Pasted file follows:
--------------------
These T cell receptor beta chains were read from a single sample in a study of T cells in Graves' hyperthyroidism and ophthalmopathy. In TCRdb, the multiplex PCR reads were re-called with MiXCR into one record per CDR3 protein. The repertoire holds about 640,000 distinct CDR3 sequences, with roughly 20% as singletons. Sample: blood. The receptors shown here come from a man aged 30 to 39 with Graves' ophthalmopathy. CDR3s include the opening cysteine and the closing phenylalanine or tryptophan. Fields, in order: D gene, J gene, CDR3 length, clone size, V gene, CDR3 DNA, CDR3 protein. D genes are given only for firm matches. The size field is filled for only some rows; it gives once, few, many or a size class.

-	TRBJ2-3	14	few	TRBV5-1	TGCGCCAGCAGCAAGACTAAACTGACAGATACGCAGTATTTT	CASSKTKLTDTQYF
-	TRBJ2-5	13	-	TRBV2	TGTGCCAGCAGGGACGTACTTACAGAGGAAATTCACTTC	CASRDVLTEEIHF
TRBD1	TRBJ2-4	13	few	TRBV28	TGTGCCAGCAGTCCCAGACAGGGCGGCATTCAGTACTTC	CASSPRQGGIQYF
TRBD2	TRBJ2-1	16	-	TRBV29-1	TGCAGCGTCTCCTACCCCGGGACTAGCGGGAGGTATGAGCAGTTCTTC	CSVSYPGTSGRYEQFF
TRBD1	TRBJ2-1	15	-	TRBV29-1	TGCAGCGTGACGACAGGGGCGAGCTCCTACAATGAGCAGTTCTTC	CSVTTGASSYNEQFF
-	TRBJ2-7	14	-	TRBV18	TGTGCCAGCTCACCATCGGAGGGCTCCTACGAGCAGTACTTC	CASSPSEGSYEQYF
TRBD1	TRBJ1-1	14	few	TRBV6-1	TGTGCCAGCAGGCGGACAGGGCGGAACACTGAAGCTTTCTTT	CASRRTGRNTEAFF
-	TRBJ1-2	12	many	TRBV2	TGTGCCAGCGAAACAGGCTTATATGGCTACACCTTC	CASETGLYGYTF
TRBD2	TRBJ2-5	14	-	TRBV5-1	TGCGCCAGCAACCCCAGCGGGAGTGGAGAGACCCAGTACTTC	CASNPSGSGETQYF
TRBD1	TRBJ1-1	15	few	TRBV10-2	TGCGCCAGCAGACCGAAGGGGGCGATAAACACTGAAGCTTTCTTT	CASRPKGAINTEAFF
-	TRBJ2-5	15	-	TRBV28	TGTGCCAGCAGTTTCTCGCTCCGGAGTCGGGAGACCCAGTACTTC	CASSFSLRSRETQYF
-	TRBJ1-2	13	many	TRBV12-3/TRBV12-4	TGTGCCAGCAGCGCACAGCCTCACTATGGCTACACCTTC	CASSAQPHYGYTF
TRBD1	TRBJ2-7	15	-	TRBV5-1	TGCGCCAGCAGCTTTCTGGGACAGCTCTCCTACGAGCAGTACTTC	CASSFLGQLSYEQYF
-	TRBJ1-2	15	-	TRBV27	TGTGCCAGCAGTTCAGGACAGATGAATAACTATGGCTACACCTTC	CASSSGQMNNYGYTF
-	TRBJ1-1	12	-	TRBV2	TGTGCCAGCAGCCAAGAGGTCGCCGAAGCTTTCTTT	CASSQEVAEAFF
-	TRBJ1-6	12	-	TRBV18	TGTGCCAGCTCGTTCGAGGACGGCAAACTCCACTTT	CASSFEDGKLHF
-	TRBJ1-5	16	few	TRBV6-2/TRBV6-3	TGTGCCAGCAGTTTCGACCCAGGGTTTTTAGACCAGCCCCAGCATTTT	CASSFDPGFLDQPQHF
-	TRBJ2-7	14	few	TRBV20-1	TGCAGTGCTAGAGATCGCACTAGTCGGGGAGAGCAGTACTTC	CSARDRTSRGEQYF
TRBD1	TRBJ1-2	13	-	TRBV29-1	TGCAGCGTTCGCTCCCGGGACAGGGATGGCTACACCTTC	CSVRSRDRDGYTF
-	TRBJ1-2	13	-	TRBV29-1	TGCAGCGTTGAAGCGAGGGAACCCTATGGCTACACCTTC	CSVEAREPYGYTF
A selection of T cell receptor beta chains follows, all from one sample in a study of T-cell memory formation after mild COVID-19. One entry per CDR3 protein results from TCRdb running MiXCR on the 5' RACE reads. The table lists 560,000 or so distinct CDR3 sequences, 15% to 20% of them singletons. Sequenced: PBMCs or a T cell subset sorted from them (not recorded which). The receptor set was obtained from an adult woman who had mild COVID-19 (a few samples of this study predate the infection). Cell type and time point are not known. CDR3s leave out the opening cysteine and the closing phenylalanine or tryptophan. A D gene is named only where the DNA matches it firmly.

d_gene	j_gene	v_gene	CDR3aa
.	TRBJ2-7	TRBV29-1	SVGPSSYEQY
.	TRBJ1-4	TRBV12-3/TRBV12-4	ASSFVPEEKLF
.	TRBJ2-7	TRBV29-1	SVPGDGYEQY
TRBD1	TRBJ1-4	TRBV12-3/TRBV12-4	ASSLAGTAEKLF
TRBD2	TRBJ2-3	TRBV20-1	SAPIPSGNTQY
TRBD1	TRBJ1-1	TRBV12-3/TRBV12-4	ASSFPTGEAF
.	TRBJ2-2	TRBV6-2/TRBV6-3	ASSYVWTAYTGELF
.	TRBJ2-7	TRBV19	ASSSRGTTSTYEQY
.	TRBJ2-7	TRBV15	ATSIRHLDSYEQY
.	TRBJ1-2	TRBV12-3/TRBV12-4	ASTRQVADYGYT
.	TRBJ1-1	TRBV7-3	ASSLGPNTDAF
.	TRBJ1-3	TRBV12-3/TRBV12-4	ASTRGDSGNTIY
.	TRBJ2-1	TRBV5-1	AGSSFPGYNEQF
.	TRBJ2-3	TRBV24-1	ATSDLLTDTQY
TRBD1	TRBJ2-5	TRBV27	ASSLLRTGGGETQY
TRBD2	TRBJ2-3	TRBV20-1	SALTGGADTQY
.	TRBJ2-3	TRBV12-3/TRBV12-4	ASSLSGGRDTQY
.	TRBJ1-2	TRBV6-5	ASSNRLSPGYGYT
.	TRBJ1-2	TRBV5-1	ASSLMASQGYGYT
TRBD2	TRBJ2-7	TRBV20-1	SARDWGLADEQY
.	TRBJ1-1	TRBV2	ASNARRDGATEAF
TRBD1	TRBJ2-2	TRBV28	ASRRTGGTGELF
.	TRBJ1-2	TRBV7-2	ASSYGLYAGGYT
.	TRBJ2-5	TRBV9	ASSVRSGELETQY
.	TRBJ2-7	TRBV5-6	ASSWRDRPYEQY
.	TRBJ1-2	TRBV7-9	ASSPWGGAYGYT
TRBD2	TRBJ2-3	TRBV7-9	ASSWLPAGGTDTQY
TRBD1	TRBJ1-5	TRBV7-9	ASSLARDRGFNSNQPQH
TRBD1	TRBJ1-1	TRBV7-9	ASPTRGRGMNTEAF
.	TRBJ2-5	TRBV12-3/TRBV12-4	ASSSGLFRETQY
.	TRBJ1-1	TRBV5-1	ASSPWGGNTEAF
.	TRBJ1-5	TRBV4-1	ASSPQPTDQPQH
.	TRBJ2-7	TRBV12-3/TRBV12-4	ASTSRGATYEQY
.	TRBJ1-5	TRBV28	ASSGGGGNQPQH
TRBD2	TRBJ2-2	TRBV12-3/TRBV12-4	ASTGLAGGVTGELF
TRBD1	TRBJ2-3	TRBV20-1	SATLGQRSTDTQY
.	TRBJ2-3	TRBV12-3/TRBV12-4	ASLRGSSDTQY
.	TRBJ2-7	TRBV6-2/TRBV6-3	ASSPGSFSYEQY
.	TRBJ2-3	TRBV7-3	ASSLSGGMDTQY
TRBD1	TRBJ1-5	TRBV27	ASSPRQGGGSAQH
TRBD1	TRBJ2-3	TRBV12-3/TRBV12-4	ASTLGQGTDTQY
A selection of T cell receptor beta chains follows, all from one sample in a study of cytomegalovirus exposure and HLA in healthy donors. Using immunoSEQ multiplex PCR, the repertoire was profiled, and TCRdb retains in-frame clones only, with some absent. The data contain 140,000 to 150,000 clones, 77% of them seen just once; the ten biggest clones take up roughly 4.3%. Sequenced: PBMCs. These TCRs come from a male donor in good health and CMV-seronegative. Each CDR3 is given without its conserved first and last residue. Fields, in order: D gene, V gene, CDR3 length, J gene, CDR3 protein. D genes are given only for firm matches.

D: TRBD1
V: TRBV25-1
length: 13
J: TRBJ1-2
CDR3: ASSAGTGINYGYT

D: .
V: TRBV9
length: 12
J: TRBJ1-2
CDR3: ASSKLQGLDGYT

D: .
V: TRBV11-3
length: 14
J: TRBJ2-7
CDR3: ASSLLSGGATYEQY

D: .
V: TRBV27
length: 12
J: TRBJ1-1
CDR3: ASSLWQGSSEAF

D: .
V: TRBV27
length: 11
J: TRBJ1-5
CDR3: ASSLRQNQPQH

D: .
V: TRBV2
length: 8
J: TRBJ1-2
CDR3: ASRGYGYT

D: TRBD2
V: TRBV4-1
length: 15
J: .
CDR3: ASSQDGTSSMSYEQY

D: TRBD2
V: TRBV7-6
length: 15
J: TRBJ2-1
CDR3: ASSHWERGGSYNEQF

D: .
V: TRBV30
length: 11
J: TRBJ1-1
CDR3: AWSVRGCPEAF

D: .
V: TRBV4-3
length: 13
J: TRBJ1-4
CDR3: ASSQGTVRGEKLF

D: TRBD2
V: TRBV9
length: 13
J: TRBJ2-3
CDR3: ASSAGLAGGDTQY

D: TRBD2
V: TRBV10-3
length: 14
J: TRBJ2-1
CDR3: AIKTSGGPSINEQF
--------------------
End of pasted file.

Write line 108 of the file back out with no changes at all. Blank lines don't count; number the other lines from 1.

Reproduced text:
length: 11